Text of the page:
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Aristocrat, adventurer, naturalist, conservationist, secret agent, shark hunter, racing driver, painter and social renegade: Gavin Maxwell (1914 - 1969) was not only a most remarkable Scotsman, but also one of the most popular authors of wildlife books of the last century, with "The Ring of Bright Water" being his most famous work, having sold over a million copies worldwide.


Maxwell bought the Eilean Bàn cottages in 1963, 3 years after they had been put up for sale by The Northern Lighthouse Board, following the automation of the lighthouse. However it was not until January 1968 that he came to live on Eilean Bàn full-time, after fire destroyed his cottage at Sandaig (a place known in his books by the name Camusfearna). He remained on Eilean Bàn until his death in September 1969.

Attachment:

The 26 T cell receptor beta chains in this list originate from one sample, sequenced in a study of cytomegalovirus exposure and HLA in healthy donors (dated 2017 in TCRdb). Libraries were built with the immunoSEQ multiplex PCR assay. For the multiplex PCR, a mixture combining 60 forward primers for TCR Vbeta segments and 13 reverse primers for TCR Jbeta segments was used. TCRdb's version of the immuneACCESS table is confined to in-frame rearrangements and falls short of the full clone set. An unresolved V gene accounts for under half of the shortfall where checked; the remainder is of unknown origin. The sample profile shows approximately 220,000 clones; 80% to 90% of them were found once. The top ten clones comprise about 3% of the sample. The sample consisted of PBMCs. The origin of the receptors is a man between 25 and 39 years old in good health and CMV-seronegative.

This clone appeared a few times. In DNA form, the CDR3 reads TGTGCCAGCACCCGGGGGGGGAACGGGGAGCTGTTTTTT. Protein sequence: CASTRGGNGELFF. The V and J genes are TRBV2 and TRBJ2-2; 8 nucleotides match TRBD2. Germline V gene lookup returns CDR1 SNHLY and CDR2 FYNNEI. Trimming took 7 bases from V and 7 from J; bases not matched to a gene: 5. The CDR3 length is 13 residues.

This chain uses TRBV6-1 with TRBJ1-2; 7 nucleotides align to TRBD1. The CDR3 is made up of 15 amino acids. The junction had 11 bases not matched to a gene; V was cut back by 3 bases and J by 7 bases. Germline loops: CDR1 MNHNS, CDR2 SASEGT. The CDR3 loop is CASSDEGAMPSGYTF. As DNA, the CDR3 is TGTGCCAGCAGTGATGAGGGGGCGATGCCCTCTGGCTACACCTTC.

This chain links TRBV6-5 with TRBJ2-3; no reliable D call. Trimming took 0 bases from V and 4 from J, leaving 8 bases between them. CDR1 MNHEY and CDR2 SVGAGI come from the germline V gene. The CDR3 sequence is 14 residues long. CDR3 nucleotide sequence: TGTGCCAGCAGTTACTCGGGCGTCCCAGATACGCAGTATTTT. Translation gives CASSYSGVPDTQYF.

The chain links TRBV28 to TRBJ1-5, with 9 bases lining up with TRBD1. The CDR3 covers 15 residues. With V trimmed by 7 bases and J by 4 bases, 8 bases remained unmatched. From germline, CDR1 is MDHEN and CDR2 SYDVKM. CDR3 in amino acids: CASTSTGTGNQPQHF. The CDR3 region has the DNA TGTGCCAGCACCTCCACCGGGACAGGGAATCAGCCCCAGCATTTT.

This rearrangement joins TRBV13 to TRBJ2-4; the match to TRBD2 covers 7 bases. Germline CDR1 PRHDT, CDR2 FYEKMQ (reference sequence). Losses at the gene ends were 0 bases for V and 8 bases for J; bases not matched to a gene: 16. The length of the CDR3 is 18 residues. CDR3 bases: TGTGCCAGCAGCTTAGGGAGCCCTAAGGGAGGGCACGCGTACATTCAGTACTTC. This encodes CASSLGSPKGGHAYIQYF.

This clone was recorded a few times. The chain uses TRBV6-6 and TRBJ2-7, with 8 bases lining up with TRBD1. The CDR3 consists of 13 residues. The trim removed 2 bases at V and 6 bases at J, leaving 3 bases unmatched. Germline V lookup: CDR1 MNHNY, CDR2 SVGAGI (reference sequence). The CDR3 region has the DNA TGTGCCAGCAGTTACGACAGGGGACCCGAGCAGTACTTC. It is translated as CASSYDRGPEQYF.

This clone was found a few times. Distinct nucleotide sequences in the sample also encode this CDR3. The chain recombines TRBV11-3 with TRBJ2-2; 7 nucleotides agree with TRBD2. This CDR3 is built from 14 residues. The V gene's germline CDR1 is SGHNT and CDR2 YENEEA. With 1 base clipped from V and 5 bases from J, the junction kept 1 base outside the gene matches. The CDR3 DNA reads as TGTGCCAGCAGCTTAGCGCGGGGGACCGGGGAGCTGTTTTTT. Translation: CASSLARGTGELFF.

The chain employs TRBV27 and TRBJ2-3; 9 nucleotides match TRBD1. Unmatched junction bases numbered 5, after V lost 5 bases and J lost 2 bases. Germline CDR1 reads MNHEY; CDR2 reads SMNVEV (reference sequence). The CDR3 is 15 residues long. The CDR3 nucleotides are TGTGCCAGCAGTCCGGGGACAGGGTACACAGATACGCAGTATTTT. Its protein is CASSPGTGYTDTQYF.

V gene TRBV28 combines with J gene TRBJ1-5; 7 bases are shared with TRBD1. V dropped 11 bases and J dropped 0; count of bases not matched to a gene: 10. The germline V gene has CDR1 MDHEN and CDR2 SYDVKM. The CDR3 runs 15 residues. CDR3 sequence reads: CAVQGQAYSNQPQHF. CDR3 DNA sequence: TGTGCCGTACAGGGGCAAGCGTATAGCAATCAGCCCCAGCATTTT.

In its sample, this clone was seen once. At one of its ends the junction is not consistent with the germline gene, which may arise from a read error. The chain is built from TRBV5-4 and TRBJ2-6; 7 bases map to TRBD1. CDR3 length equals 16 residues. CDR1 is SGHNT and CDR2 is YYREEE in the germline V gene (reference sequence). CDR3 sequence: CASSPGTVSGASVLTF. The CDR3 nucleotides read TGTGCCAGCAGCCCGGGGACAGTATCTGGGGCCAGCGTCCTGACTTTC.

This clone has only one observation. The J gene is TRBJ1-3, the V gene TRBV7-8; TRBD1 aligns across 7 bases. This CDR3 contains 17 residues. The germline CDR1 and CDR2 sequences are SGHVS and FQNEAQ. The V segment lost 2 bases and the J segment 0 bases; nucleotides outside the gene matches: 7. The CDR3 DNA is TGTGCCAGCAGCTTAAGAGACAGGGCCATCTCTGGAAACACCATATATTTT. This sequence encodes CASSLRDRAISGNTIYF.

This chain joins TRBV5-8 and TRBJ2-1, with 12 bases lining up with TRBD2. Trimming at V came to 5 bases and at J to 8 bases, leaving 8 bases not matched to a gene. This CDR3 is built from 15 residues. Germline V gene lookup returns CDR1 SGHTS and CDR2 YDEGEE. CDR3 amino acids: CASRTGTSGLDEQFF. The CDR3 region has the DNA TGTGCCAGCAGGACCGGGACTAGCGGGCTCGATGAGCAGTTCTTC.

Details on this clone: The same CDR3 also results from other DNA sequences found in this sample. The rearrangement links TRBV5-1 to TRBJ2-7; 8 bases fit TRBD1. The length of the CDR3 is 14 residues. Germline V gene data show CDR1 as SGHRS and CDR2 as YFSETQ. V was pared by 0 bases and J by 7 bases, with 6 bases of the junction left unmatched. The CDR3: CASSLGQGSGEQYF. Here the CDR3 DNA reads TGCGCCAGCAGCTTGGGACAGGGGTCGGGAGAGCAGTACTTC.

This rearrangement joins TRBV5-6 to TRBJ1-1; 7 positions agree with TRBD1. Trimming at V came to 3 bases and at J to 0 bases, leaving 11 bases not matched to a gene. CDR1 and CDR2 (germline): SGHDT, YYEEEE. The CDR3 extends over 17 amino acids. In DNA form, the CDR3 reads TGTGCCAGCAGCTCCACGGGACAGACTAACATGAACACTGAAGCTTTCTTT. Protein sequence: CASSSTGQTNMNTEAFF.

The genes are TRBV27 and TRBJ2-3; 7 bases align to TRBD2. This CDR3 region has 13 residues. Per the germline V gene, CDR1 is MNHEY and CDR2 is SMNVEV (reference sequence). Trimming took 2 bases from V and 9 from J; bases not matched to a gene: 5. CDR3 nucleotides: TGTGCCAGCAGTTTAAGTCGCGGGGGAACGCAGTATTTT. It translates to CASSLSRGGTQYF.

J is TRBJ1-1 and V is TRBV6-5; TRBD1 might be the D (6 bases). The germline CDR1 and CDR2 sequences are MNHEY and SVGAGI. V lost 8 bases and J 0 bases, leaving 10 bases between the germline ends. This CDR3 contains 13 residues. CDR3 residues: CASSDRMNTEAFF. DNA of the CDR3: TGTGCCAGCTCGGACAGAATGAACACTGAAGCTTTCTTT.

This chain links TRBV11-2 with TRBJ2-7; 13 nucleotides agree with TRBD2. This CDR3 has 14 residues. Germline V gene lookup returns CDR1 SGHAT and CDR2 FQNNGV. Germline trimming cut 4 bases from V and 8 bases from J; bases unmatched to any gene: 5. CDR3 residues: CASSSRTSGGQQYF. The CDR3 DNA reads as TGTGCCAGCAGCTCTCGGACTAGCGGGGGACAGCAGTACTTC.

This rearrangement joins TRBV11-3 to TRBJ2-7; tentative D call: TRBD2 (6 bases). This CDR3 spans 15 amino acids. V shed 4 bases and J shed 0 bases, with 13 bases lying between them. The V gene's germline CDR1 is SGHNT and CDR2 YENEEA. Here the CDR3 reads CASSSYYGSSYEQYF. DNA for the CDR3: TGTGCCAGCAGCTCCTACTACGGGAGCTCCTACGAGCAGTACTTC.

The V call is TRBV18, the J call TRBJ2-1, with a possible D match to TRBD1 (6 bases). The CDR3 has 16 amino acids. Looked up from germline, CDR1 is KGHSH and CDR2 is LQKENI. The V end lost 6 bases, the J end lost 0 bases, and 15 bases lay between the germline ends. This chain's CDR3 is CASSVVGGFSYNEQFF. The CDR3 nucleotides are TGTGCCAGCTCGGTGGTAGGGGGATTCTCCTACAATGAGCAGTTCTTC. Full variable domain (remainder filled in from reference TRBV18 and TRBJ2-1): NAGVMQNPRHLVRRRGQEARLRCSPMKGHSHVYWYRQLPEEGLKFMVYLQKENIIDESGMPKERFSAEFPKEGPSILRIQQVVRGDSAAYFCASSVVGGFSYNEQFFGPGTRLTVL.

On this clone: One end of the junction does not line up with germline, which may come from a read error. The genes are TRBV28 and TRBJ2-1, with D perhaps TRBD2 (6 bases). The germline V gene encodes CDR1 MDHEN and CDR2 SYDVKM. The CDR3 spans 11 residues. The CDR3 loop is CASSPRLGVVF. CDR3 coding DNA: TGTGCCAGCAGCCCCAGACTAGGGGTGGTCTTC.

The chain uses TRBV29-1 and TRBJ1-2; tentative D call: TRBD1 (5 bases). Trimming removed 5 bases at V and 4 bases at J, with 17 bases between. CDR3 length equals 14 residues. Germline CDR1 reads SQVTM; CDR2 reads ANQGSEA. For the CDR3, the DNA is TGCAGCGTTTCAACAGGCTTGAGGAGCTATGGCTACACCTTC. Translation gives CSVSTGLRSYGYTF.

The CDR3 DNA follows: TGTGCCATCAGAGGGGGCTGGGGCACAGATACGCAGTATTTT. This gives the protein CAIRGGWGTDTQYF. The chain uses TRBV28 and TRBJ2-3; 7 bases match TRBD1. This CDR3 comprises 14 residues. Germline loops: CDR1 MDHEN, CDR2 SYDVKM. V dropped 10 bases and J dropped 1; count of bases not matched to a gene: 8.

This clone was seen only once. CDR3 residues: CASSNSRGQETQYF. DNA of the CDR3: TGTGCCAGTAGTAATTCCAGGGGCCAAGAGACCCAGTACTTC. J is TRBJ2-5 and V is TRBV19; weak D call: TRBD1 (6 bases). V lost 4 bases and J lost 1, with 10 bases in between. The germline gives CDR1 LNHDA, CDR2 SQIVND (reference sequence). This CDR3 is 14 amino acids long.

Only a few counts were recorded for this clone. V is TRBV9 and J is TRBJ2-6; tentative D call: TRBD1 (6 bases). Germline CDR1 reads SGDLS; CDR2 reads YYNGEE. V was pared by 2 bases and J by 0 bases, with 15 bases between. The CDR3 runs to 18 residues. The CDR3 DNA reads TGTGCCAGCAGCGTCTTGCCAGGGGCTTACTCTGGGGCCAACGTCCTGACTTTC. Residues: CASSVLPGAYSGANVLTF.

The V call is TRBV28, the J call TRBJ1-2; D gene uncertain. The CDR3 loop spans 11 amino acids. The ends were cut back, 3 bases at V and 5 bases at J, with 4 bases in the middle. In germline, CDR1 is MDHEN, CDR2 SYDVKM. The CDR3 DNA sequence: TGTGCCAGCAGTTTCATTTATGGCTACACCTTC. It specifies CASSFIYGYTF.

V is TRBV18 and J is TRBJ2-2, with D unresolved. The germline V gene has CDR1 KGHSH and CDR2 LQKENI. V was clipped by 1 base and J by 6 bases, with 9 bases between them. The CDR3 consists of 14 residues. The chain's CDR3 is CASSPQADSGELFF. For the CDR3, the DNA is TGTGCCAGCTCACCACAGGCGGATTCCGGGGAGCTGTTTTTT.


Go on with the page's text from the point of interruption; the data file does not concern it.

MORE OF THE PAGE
"I felt drawn to Kyleakin as I had to few places in my life... I felt as if I were coming home." Gavin Maxwell - 'Raven Seek Thy Brother'

Staying true to the diversity that characterised his life, Maxwell planned a number of different enterprises while living on Eilean Bàn. These included encouraging Eider Ducks to breed on Eilean Dudh (the neighbouring, smaller island) so that the down from their nests could be harvested, and establishing a collection of wild animals indigenous to Scotland to create a private zoo. He was considering allowing small groups of people to visit the island by boat departing from the shores of Skye, where a visitor centre and shop would welcome them, just like the Bright Water Visitor Centre that we have today.

Before Maxwell bought the islands cottages they had been home to the lighthouse keepers and their families. The living space was therefore naturally divided in two. It was Richard Frere who removed the dividing wall between the 2 living rooms, creating a dramatic 40ft space for Maxwell that became known as the Long Room. The Long Room is now a museum to Maxwell's life, recreated after much research by Virginia McKenna. A room of sophistication and elegance, it gives an impression of the complex creative man who lived there. A man who through his writing was able to open the eyes of many to the wild beauty of the Highlands, and captivate still more with the stories of the life he shared with his otters.